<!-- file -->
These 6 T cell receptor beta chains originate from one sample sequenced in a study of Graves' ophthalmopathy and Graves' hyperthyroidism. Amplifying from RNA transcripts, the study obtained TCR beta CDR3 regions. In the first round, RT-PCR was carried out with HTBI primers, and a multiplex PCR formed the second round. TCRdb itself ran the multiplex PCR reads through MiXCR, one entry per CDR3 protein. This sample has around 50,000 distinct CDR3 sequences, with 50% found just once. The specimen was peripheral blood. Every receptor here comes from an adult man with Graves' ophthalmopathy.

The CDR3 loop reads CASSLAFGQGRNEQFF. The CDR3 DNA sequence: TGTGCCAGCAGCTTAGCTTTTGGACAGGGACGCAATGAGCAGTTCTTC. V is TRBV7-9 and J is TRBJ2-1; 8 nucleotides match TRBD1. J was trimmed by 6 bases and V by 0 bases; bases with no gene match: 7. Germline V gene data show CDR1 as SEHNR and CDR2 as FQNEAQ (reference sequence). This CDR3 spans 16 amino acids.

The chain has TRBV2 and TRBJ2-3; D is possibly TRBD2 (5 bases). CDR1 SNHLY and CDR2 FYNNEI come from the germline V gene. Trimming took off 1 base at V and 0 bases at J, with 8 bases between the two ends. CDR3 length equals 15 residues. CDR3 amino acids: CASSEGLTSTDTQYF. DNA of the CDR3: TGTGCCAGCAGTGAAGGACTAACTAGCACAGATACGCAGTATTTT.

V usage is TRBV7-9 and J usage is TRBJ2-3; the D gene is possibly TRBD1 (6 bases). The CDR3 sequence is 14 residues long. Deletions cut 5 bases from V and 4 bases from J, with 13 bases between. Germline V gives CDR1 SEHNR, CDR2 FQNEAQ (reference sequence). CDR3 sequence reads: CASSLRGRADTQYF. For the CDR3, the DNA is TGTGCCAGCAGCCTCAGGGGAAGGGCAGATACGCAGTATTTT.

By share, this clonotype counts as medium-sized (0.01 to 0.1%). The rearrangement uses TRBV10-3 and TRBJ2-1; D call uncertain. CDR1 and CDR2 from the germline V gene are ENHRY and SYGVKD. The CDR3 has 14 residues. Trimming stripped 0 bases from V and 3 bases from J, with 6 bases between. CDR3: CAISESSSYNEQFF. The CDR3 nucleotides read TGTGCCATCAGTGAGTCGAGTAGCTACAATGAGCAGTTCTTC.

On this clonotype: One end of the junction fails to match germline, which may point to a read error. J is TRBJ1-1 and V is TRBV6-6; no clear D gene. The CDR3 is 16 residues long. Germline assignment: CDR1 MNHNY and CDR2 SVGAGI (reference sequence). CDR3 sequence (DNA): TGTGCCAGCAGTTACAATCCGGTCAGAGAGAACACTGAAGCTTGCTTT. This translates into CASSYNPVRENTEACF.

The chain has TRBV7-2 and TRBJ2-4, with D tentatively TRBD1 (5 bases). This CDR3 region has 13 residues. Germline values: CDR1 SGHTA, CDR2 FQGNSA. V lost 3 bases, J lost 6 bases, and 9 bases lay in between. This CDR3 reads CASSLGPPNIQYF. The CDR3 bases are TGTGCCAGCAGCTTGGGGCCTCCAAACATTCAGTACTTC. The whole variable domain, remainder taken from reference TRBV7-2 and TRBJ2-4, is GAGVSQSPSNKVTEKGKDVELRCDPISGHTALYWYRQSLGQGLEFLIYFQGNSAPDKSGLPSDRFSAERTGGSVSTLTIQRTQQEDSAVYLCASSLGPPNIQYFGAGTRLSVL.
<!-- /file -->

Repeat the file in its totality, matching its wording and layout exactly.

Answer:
These 6 T cell receptor beta chains originate from one sample sequenced in a study of Graves' ophthalmopathy and Graves' hyperthyroidism. Amplifying from RNA transcripts, the study obtained TCR beta CDR3 regions. In the first round, RT-PCR was carried out with HTBI primers, and a multiplex PCR formed the second round. TCRdb itself ran the multiplex PCR reads through MiXCR, one entry per CDR3 protein. This sample has around 50,000 distinct CDR3 sequences, with 50% found just once. The specimen was peripheral blood. Every receptor here comes from an adult man with Graves' ophthalmopathy.

The CDR3 loop reads CASSLAFGQGRNEQFF. The CDR3 DNA sequence: TGTGCCAGCAGCTTAGCTTTTGGACAGGGACGCAATGAGCAGTTCTTC. V is TRBV7-9 and J is TRBJ2-1; 8 nucleotides match TRBD1. J was trimmed by 6 bases and V by 0 bases; bases with no gene match: 7. Germline V gene data show CDR1 as SEHNR and CDR2 as FQNEAQ (reference sequence). This CDR3 spans 16 amino acids.

The chain has TRBV2 and TRBJ2-3; D is possibly TRBD2 (5 bases). CDR1 SNHLY and CDR2 FYNNEI come from the germline V gene. Trimming took off 1 base at V and 0 bases at J, with 8 bases between the two ends. CDR3 length equals 15 residues. CDR3 amino acids: CASSEGLTSTDTQYF. DNA of the CDR3: TGTGCCAGCAGTGAAGGACTAACTAGCACAGATACGCAGTATTTT.

V usage is TRBV7-9 and J usage is TRBJ2-3; the D gene is possibly TRBD1 (6 bases). The CDR3 sequence is 14 residues long. Deletions cut 5 bases from V and 4 bases from J, with 13 bases between. Germline V gives CDR1 SEHNR, CDR2 FQNEAQ (reference sequence). CDR3 sequence reads: CASSLRGRADTQYF. For the CDR3, the DNA is TGTGCCAGCAGCCTCAGGGGAAGGGCAGATACGCAGTATTTT.

By share, this clonotype counts as medium-sized (0.01 to 0.1%). The rearrangement uses TRBV10-3 and TRBJ2-1; D call uncertain. CDR1 and CDR2 from the germline V gene are ENHRY and SYGVKD. The CDR3 has 14 residues. Trimming stripped 0 bases from V and 3 bases from J, with 6 bases between. CDR3: CAISESSSYNEQFF. The CDR3 nucleotides read TGTGCCATCAGTGAGTCGAGTAGCTACAATGAGCAGTTCTTC.

On this clonotype: One end of the junction fails to match germline, which may point to a read error. J is TRBJ1-1 and V is TRBV6-6; no clear D gene. The CDR3 is 16 residues long. Germline assignment: CDR1 MNHNY and CDR2 SVGAGI (reference sequence). CDR3 sequence (DNA): TGTGCCAGCAGTTACAATCCGGTCAGAGAGAACACTGAAGCTTGCTTT. This translates into CASSYNPVRENTEACF.

The chain has TRBV7-2 and TRBJ2-4, with D tentatively TRBD1 (5 bases). This CDR3 region has 13 residues. Germline values: CDR1 SGHTA, CDR2 FQGNSA. V lost 3 bases, J lost 6 bases, and 9 bases lay in between. This CDR3 reads CASSLGPPNIQYF. The CDR3 bases are TGTGCCAGCAGCTTGGGGCCTCCAAACATTCAGTACTTC. The whole variable domain, remainder taken from reference TRBV7-2 and TRBJ2-4, is GAGVSQSPSNKVTEKGKDVELRCDPISGHTALYWYRQSLGQGLEFLIYFQGNSAPDKSGLPSDRFSAERTGGSVSTLTIQRTQQEDSAVYLCASSLGPPNIQYFGAGTRLSVL.